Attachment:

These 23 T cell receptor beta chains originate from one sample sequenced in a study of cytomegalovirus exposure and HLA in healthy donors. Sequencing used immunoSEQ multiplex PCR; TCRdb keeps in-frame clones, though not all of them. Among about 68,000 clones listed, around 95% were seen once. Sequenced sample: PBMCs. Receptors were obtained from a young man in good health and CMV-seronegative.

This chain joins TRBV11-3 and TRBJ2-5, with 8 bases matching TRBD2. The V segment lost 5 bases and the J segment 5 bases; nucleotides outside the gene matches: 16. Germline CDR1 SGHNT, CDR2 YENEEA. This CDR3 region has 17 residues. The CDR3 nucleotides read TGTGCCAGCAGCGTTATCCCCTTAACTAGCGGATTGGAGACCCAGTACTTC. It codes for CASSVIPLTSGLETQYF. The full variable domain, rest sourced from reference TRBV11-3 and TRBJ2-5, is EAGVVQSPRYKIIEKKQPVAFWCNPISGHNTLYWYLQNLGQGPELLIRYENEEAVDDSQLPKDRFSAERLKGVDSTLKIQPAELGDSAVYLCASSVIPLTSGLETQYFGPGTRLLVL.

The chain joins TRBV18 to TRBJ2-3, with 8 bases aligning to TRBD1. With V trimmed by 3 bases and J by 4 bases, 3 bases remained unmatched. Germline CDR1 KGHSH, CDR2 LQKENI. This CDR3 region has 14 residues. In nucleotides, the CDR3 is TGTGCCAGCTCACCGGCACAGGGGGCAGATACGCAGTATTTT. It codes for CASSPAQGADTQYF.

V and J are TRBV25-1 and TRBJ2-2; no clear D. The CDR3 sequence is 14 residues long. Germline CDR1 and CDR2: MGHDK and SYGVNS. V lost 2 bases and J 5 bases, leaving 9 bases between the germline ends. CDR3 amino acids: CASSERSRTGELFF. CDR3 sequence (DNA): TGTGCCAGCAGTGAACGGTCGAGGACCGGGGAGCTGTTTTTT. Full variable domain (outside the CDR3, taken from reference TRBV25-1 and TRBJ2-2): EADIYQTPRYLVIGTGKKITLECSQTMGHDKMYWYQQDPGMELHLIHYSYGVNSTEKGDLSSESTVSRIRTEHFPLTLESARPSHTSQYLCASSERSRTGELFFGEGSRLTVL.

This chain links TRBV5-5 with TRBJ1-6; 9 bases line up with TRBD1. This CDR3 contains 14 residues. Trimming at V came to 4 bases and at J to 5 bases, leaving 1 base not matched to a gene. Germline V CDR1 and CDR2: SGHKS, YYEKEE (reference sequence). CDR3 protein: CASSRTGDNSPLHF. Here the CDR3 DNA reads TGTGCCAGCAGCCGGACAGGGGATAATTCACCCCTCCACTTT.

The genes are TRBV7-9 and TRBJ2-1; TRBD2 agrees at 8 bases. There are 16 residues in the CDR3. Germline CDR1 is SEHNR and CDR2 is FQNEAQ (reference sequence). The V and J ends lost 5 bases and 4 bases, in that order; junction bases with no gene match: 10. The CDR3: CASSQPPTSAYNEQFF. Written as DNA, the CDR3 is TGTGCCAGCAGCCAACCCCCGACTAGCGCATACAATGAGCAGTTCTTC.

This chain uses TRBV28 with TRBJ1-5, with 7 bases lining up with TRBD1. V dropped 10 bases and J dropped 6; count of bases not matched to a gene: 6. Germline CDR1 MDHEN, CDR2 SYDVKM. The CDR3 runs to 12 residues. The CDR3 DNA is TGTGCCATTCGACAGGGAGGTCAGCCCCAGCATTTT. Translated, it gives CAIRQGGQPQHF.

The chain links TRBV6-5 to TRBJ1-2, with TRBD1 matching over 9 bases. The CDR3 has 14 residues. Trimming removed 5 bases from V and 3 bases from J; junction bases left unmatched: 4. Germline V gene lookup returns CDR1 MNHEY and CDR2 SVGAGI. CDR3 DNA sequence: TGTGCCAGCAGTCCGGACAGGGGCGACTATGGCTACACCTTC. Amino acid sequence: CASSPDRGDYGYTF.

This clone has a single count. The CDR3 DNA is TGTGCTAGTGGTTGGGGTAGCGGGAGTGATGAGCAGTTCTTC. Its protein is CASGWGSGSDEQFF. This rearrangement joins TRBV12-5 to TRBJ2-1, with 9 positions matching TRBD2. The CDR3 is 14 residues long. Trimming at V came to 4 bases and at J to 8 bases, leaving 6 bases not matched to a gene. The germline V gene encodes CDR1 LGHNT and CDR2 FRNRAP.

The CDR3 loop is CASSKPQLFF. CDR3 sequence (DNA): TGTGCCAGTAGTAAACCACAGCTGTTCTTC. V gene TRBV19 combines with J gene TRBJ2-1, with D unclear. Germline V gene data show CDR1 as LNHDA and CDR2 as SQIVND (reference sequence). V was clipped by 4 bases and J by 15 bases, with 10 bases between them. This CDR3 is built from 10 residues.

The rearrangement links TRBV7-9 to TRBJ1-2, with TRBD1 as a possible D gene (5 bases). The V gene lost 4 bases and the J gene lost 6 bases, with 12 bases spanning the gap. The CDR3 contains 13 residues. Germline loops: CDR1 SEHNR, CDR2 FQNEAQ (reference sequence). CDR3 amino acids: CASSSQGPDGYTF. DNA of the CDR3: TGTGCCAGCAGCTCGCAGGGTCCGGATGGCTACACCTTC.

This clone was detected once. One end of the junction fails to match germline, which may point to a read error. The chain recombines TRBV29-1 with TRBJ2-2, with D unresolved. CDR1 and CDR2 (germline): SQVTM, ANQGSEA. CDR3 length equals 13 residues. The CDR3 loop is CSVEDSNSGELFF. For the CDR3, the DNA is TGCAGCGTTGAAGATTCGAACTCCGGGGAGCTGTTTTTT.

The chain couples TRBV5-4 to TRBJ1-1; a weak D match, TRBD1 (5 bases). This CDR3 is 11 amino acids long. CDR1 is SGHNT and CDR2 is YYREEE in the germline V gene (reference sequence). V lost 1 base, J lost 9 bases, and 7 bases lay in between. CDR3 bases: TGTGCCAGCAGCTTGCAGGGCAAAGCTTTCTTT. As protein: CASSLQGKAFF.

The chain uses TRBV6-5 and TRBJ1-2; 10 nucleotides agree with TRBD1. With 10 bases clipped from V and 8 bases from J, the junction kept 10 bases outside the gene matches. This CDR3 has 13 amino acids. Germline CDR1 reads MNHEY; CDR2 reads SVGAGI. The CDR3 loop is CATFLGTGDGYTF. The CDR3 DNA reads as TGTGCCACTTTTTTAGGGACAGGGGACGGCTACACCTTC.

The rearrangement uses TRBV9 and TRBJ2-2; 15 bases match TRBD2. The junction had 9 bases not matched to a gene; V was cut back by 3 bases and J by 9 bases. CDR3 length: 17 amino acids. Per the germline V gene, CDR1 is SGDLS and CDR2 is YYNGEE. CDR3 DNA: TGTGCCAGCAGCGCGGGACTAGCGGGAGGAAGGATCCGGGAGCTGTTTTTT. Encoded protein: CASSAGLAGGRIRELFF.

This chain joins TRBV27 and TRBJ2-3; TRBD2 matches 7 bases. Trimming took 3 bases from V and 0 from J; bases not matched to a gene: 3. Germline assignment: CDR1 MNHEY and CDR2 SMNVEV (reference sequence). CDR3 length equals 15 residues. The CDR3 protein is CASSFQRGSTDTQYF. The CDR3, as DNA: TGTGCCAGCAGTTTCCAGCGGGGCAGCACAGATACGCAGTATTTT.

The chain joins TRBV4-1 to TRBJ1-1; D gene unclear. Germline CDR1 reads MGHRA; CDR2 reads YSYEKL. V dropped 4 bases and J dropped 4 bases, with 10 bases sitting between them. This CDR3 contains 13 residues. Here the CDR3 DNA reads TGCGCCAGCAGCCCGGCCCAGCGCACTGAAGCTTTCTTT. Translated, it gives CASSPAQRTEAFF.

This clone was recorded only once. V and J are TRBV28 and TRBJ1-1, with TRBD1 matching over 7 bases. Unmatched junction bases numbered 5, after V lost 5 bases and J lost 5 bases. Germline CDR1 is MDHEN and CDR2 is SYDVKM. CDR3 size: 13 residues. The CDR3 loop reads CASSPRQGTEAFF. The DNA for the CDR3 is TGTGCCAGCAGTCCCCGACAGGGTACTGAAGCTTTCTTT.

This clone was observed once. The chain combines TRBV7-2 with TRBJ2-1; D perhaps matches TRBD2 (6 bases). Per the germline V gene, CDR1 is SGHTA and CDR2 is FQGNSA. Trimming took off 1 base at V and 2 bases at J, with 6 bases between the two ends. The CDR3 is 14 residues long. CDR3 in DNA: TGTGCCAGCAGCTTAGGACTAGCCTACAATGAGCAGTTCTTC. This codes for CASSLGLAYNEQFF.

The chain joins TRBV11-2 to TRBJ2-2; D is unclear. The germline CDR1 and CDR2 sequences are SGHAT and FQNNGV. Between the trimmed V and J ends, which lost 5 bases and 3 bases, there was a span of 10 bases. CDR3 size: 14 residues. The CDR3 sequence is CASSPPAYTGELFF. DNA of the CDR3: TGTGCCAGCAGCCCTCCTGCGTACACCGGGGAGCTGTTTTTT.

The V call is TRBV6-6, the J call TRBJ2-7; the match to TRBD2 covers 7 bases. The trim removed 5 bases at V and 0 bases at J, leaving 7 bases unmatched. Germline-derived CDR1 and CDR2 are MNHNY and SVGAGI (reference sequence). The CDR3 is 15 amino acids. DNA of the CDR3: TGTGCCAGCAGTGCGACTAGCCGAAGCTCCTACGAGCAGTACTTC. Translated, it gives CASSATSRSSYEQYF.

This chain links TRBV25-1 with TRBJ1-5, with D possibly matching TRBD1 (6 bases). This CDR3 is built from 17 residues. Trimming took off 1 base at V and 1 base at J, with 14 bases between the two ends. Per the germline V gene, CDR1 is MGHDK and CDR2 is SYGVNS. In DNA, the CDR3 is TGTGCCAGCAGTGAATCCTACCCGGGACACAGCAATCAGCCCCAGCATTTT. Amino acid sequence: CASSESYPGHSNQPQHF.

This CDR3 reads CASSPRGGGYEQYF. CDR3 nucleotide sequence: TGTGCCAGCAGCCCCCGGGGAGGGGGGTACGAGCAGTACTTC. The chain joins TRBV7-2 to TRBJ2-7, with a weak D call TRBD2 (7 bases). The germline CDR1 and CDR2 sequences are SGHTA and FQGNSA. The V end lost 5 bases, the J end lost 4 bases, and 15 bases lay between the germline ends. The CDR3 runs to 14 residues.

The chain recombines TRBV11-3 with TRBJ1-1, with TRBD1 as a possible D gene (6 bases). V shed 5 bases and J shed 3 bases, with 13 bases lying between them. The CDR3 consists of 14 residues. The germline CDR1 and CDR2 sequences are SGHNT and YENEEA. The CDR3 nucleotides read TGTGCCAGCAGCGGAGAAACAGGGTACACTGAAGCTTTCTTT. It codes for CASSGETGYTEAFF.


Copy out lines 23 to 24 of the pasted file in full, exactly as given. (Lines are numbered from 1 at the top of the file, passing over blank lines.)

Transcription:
This CDR3 reads CASSPRGGGYEQYF. CDR3 nucleotide sequence: TGTGCCAGCAGCCCCCGGGGAGGGGGGTACGAGCAGTACTTC. The chain joins TRBV7-2 to TRBJ2-7, with a weak D call TRBD2 (7 bases). The germline CDR1 and CDR2 sequences are SGHTA and FQGNSA. The V end lost 5 bases, the J end lost 4 bases, and 15 bases lay between the germline ends. The CDR3 runs to 14 residues.

The chain recombines TRBV11-3 with TRBJ1-1, with TRBD1 as a possible D gene (6 bases). V shed 5 bases and J shed 3 bases, with 13 bases lying between them. The CDR3 consists of 14 residues. The germline CDR1 and CDR2 sequences are SGHNT and YENEEA. The CDR3 nucleotides read TGTGCCAGCAGCGGAGAAACAGGGTACACTGAAGCTTTCTTT. It codes for CASSGETGYTEAFF.